Amount the Unit returned to the state in April after no Goth-influenced youth could be found to aid: $132,000

Amount spent in the interim to set up the program: $141,000

Friday, July 23, 2004

'It takes a man'

Iraq war opponents often characterized warmed-over 60s hippies, incoherent left-wing radicals and/or obnoxioius loudmouthes. New York Times' sport columnist Bill Rhoden paints a different portrait of an unlikely anti-warrior: Toronto Blue Jays' first baseman Carlos Delgado.

Following the 2001 terrorist attacks, most Major League Baseball stadia started playing 'God Bless America' during the 7th inning stretch, rather than the traditional 'Take Me Out to the Ballgame.' In fact, this was done on the order of baseball's commissionner Bud Selig.

Last March when the United States invaded Iraq, Delgado, in his own quiet way, said that for him, enough was enough. He had stood for "God Bless America" through the 2003 season but vowed not to do so this season. In an act of a simple, mostly unnoticed, protest against the war, Delgado, a 32-year-old first baseman, has chosen to remain in the dugout while "God Bless America" is played.

"I'm not trying to get anyone mad," Delgado explained. "This is my personal feeling. I don't want to draw attention to myself or go out of my way to protest. If I make the last out of the seventh inning, I'll stand there. But I'd rather be in the dugout."

He didn't make a big deal about it or rant or rave to the media. He just did it. Quietly. Rhoden writes, Delgado's protest this season has been so quiet, so subtle that [Selig] didn't know about it until I called him to talk about it on Monday.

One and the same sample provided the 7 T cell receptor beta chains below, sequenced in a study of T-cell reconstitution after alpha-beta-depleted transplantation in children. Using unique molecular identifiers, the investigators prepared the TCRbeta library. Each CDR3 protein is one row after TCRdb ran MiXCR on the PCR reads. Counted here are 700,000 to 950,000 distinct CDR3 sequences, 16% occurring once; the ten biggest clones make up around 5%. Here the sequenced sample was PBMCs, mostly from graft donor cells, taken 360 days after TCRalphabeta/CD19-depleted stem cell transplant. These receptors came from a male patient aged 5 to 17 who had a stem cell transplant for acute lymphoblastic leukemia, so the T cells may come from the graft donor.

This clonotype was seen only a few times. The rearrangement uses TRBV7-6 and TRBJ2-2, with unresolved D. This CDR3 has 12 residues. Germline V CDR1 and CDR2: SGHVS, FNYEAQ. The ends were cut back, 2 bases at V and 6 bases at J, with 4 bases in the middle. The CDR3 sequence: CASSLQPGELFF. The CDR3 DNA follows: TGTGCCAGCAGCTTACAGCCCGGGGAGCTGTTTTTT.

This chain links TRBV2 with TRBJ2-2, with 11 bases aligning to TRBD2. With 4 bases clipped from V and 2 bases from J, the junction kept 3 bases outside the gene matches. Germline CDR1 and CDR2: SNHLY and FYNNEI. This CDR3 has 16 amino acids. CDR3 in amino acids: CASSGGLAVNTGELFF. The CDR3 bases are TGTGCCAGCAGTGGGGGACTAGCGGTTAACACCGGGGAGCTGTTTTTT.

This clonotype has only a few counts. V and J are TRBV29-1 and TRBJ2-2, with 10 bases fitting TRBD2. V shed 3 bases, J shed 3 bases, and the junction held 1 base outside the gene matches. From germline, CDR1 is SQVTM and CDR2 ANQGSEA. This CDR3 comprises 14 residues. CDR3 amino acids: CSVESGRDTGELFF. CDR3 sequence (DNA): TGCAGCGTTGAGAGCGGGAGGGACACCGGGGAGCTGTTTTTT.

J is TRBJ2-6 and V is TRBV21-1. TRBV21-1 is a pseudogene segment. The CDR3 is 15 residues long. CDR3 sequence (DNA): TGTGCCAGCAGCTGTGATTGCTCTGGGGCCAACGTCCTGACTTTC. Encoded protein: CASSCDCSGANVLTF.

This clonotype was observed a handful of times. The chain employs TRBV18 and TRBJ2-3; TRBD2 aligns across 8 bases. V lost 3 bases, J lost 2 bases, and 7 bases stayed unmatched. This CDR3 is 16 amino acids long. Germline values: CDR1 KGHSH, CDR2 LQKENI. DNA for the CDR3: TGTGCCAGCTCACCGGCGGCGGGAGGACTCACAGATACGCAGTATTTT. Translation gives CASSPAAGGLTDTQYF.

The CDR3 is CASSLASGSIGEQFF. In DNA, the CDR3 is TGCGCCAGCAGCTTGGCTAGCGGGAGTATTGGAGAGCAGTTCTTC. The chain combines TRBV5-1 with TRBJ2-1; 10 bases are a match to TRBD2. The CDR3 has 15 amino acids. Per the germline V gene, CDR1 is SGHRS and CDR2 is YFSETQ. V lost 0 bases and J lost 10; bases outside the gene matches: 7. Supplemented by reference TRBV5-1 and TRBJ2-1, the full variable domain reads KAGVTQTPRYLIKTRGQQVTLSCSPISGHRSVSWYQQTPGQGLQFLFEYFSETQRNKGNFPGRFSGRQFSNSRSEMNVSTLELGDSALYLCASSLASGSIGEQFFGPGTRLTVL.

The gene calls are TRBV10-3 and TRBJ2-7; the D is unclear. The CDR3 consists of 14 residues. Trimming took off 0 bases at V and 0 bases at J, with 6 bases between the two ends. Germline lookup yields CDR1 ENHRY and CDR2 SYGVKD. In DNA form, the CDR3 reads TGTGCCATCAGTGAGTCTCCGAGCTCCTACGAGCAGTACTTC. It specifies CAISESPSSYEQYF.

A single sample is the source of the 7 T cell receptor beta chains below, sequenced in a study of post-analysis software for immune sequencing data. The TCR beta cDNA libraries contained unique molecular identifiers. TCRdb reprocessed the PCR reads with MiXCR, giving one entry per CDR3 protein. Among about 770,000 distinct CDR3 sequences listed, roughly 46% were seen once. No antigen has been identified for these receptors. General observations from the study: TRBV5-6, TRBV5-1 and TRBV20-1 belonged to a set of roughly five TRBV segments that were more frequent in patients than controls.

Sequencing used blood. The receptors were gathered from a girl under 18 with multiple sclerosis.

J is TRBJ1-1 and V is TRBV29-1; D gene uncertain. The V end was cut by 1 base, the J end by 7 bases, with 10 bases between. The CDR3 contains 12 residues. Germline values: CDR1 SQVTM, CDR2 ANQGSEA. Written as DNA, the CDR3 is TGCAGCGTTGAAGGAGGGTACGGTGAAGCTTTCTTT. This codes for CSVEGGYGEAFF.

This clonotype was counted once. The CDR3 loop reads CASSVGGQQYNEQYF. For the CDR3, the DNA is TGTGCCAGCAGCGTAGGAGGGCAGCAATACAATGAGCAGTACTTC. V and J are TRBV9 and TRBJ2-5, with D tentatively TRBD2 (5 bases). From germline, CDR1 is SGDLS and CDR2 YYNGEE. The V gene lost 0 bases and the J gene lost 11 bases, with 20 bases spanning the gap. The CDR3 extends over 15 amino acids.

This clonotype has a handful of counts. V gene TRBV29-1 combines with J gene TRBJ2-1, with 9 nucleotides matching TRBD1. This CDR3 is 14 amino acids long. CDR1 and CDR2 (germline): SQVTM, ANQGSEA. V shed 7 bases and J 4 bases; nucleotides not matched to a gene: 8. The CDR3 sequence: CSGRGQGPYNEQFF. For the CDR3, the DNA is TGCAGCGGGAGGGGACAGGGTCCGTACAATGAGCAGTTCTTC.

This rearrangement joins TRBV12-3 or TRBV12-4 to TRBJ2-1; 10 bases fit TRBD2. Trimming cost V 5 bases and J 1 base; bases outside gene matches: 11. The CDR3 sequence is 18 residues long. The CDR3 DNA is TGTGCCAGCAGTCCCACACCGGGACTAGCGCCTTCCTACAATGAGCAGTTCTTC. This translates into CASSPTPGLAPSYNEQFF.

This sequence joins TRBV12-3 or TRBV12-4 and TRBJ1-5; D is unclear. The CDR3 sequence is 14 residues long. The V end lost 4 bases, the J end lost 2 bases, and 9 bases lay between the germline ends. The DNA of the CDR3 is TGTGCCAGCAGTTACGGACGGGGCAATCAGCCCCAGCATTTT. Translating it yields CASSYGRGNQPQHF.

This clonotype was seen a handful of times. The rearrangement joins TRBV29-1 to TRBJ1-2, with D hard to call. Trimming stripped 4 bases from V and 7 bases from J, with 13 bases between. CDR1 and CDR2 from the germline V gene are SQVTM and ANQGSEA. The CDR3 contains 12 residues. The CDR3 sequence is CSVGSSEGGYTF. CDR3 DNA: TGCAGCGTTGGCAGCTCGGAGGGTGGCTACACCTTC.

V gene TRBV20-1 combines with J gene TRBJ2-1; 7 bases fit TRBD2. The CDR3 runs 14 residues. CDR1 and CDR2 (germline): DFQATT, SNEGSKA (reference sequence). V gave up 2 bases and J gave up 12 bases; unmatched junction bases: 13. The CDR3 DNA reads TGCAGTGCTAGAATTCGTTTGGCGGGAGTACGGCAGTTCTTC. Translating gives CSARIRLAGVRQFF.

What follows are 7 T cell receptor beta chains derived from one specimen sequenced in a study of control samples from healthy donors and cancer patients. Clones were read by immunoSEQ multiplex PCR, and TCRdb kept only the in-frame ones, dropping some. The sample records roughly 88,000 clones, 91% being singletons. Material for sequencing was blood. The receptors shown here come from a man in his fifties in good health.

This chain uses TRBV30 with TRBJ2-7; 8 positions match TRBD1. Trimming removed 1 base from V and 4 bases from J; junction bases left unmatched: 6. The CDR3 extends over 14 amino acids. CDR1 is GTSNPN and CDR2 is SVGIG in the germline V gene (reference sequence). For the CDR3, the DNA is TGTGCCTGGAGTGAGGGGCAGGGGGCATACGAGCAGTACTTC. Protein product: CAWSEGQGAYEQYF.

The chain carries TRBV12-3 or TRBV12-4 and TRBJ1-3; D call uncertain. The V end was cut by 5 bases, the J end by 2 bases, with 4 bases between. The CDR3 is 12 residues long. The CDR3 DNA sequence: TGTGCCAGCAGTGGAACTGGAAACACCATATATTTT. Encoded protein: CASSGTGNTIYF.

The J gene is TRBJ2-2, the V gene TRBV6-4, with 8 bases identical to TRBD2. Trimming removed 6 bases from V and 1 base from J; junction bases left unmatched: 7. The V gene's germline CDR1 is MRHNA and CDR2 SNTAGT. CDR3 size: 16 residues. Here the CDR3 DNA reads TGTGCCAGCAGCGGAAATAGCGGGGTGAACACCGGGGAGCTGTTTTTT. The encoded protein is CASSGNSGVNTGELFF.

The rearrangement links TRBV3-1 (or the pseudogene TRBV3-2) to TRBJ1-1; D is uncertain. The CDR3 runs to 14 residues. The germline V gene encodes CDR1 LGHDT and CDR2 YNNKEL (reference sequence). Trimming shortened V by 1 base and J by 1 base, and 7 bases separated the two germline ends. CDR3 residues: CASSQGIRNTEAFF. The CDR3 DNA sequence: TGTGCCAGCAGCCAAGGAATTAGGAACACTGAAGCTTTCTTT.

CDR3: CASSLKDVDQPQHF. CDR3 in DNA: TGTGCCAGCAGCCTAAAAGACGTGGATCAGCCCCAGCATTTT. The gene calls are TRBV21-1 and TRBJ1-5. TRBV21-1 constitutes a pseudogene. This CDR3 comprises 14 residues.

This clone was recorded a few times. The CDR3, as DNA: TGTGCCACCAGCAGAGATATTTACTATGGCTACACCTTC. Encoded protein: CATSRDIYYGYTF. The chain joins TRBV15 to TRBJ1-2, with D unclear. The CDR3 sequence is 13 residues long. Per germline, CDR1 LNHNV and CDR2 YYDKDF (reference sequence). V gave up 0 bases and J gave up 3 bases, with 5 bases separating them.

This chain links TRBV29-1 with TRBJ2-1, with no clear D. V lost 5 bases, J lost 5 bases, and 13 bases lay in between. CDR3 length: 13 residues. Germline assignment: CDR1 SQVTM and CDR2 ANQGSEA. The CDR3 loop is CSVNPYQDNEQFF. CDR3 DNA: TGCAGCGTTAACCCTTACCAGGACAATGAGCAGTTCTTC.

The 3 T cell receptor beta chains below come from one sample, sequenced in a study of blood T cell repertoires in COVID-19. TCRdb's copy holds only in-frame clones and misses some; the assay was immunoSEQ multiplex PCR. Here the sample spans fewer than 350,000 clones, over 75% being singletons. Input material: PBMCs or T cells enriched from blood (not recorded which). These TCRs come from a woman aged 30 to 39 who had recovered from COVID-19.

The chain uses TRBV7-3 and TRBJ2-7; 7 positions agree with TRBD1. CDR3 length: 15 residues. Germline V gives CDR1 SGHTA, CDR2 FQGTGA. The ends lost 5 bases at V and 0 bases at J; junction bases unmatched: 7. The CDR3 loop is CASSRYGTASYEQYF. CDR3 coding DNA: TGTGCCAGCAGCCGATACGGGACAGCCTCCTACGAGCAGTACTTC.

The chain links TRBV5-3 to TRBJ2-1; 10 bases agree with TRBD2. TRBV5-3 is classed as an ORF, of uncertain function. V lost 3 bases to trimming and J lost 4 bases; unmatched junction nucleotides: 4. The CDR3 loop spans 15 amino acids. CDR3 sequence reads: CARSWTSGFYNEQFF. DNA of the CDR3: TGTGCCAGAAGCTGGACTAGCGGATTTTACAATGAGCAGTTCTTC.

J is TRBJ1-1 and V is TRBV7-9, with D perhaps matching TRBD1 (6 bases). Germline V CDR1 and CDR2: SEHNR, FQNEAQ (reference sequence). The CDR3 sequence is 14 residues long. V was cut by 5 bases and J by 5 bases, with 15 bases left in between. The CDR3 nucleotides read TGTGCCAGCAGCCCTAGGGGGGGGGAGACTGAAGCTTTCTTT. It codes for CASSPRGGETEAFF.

"I don't honestly think that politicizes the issue," Selig told Rhoden, calling the playing of the anthem a matter of respect. "After all, we do have troops in Iraq and Afghanistan."

Perhaps Selig is not aware that the choice to send troops to Iraq and Afghanistan was a POLITICAL decision.

A Blue Jay player, who was pro-war, noted that Delgado never raised the issue with his teammates.

Despite the silent and inconspicuous nature of Delgado's gesture, baseball's figure head promised to make a mountain out of a molehill.

"I'm in the process of getting more information, but eventually I would like to sit down and discuss it with Carlos," Selig said. "I am very sensitive to this kind of issue, both as a matter of respect for our country and for one's right to express his opinion."

Delgado is American, by nature of having been born on and grown up in Puerto Rico. Puerto Rico is, of course, a territory that was conquered by the non-imperial United States following the non-imperial Spanish-American war.

The player sees his protest as consistent with his earlier opposition to the Navy's use of the Puerto Rican island of Vieques as a weapons testing ground. In many ways, the United States military waged a form of war for 60 years on the tiny island, using a 900-acre site for bombing exercises.

Delgado, who grew up on the mainland, remembers older residents telling stories about bomb explosions.

"They lived in that target practice area for 60 years," he said. "They tell you stories of how, in the middle the night, a bomb blew up. I never experienced it, but I can imagine it. I can see why you might be a little hostile from time to time. "

Even the general manager of Delgado's Toronto club praised the player even though the GM actively supported the Iraq war and criticized the Canadian government for not sending troops (why didn't Selig investigate that criticism?).

"I have no problem with what Carlos did," the GM said in a telephone interview from Toronto. "Carlos didn't hold a placard and stop traffic. He didn't impede the game because he's not that kind of guy. He's been total class in the community almost from the day he arrived."

"It takes a man to stand up for what he believes," Delgado said Monday. "Especially in a society where everything is supposed to be politically correct."

Radio offerings

Everyone has eclectic things they inexplicably like. Two of mine are country stores and county fairs. North Country Public Radio ran a nice audio postcard on two of the region's county fairs. The sights, smells, and sounds of county fairs are classic ingredients of summer. The midway barker beckoning you in to a show. The whip of the wind through your hair on the day-glow roller coaster. And of course, the smell of fried dough and French fries. My mouth waters just reading it.